How to Tell if You’re a Control FreakMost control freaks  aren't aware (or won’t admit) they are, well control freaks. They fail to see how this type of behavior alienates others, and lessens their interest in working with them.

Dr. Shelley Prevost, co-founder of Lamp Post Group, a Chattanooga, Tennessee-based venture incubator, offers eight signs of controlling behavior in an article in Inc.

She contends control freak symptoms mask the true underlying condition in control freaks,  “their own anxiety has run amuck.”

Instead of addressing our own patterns of irrational thinking, Dr. Prevost says, “We attempt to control the situation, usually by trying to control other people.”

Are You a Control Freak?

Are you wondering if you might be a control freak? See how many of the following behaviors ring a bell for you:

  • If the other person would just agree to change a couple of things about themselves, it would make you happier. By frequently pointing out these “wrong” behaviors, you believe you are helping them to change.
  • Others need to be micromanaged in order to fit your expectations (no matter how unrealistic they might be). You don’t settle for imperfection in yourself, so why should anyone else?
  • You show your disapproval of another person’s behavior by passive-aggressively withholding attention until they “come around.”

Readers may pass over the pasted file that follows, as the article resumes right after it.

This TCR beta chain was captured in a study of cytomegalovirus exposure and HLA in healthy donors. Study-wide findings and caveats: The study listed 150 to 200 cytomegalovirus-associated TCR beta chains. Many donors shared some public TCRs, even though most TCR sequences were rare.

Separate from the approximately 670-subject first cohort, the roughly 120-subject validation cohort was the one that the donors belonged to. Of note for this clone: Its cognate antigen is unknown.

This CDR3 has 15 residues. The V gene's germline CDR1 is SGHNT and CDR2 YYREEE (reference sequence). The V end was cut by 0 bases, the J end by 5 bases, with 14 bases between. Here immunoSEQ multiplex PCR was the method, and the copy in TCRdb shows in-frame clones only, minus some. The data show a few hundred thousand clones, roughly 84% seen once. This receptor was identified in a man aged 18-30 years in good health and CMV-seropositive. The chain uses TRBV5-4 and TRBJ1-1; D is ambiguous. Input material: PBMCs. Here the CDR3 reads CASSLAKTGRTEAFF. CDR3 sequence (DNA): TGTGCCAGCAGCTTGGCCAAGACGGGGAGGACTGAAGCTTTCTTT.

• Your “constructive criticism” is really designed to promote your own agenda.
  • You attempt to control how other people see you, by changing your actions or beliefs to fit the situation.
  • You concoct worst-case scenarios in an effort to trigger fear, and manipulate the other person’s behavior.
  • Ambiguous situations make you feel intensely uncomfortable.
  • You believe you’re better equipped than the other person to explain their behavior to others.

A control freak is convinced that changing another individual’s behavior will make them feel more fulfilled. “You make someone else responsible for how you feel,” Dr. Prevost notes.

How to Break the Cycle

To break this self-defeating cycle, you have to understand “the road to better relationships always starts with you.” How can you create a 2.0 version of yourself?

  • Never alter your core beliefs to make yourself more “likeable.”
  • Be aware of your expectations of other people. Keep those expectations realistic, and appropriate.
  • Don’t hide behind passive-aggressive behavior. Be honest and direct.
  • Much of life is unknown and unpredictable. Deal with it.
  • Sometimes confrontation is the only way to cope with a situation.
  • You’re responsible for your own happiness.

“If you work on your own improvement instead of trying to control others,” Dr. Prevost notes, “healthier relationships at work, as well as everywhere else, will then come to you as a result.”

How do you cope with your own inner control freak?

Thanks to NLP Center for the image.